Reconnecting with Identity: Locating commonality in intersections

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by Michael Wellmann

Recorded by author

For a bit of context, the following essay is a short selection from my dissertation that situates my identity within the divisive identity politics of today’s radical activist spaces. It is my prayer that this essay offers another view on identity, one helps us activists begin to forge commonality in a time of fractionalism and hyper-individuality.


During the introductory circle at Joanna Macy’s Work That Reconnects intensive, the facilitator asked our group to share our names and pronouns, a common practice in activist spaces. As we went around the circle identifying ourselves, an older man from Japan interjected that he did not understand the prompt. Because of the language and cultural barriers, a rupture occurred, and repair was needed. It was a teaching moment about “USA privilege,” the privilege to identify ourselves beyond what the dominant culture assigns us.

…privilege allows me to situate the intersections of my identity within the systems from which I benefit.

As a scholar-activist immersed in activist spaces, this early experience instilled in me the inherent level of privilege present in identity politics. This privilege allows me to situate the intersections of my identity within the systems from which I benefit. I am white, male, heterosexual, cis-gendered, athletic, physically attractive, highly educated, financially secure, an imperial citizen, a human being, and an earthling. In many ways, I am the “mythical norm” (Lorde, 2020), and therefore am responsible for using my privilege to dismantle these systems.

And, also, my identity is far more complex than some simplistic labels. I am a father, husband, scholar-activist, guide, teacher, and student. I, too, have suffered immensely from the same systems of oppression that benefit me most. I am only a few generations removed from Ireland, where my ancestral homelands are still under settler-colonial occupation. I survived childhood sexual abuse and domestic violence at the hands of the Patriarchy. Chronic pain, student loan debt, and eco-terrorist labels weigh heavy, as does being in an interracial relationship with a white-passing child in rural Murica during a time of rising white nationalism.

It behooves us activists to expand the intersections of our identities to find more common ground while also continuing to embrace our individual diversity.

I share all this not to compete in the “Oppression Olympics” (Davis, 1993) but because identity politics are inflaming the horizontal hostility of activist spaces and being used to divide and conquer today’s movements for socioecological justice and liberation. Therefore, it behooves us activists to expand the intersections of our identities to find more common ground while also continuing to embrace our individual diversity. For example, in addition to stating our names and pronouns, we can build unity (and decolonize) by also identifying with the lands and watersheds we occupy as well as with our ancestral homelands.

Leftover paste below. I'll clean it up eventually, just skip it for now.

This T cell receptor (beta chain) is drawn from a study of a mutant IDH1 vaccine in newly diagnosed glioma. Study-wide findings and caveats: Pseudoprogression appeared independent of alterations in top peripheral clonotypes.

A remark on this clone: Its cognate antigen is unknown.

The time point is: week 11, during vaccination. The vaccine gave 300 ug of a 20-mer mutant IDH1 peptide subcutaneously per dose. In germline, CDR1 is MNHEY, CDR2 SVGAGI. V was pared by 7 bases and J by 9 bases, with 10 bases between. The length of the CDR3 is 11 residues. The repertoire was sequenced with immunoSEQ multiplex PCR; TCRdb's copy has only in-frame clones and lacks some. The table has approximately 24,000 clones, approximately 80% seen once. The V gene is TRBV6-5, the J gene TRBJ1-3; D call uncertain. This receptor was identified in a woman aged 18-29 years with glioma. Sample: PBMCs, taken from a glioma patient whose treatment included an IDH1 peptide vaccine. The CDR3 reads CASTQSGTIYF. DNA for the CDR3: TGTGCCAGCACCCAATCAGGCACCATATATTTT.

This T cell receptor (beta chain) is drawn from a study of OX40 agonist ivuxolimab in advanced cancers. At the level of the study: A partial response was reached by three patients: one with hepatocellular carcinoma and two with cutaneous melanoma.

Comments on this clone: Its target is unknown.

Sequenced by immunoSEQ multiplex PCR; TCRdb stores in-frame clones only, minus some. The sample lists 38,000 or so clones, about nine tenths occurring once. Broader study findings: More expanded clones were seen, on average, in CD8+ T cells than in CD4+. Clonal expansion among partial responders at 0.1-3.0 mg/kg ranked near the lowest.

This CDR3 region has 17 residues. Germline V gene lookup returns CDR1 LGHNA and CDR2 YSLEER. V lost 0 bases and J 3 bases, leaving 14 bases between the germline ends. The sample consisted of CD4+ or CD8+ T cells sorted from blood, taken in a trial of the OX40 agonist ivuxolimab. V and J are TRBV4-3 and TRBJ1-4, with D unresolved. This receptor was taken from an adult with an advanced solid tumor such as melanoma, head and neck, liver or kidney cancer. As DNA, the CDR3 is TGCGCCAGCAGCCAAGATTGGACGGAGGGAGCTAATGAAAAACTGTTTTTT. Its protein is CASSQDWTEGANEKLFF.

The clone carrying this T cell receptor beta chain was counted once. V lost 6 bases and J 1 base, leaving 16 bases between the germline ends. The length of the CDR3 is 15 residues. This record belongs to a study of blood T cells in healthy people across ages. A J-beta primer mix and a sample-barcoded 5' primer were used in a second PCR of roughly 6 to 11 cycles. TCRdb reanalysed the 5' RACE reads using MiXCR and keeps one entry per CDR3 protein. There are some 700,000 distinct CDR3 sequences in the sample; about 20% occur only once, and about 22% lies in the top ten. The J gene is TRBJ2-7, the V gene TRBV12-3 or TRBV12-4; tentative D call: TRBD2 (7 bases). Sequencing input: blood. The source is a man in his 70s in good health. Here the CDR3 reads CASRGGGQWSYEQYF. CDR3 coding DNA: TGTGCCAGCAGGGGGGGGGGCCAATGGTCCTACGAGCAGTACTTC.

For me, “Hi, my name is Michael. I prefer he/him pronouns.” becomes “… I live on occupied Anishinaabek lands on the shores of Gichigami in the Lake Superior Basin and am of Celtic and Irish ancestry.” If I expand this further, “I am named Michael Lynn Wellman after my father. Michael, after the healer-warrior archangel. Lynn, from the Old Celtic Lenna, meaning sacred water source. Wellman, the people of that sacred water. My mother’s maiden name is Root, the people of the earth. Therefore, I am a healer-warrior for earth and waters.”

It is my prayer that this added complexity of intersections helps those participating in the Work That Reconnects find more depth in our relationship to ourselves, our fellow activists, and the rest of the more-than-human community as we turn towards a life-sustaining society.

Lorde, Audre. “Age, Race, Class, and Sex: Women Redefining Difference.” In Sister Outsider, 104–114. New York: Penguin Books, 2020.

Armstrong, Jeannette. “Community: Sharing One’s Skin.” In Paradigm Wars: Indigenous Peoples’ Resistance to Globalization, edited by Jerry Mander and Victoria Tauli-Corpuz, 34–39. San Francisco: Sierra Club Books, 2006.

Davis, Angela, and Elizabeth Martínez, “Coalition Building Among People of Color,” Lecture, University of California – San Diego, San Diego, May 12, 1993.

Hope Studios. “Sakej Ward—Decolonizing the Colonizer.” Vimeo video, 56:36. Uploaded 2015.

Recorded by Molly Brown

Michael Lynn Wellman is a recent doctoral graduate from the Ecology, Spirituality, and Religion program at the California Institute of Integral Studies. Michael’s dissertation, “Rewilding Activism: Weaving Resistance, Reskilling, and Re-Membering,” is inspired by his time working with Joanna Macy and the Work That Reconnects. Michael is a father, husband, activist, and guide who lives on the shores of Gichigami (Lake Superior) on occupied Anishinaabek lands.

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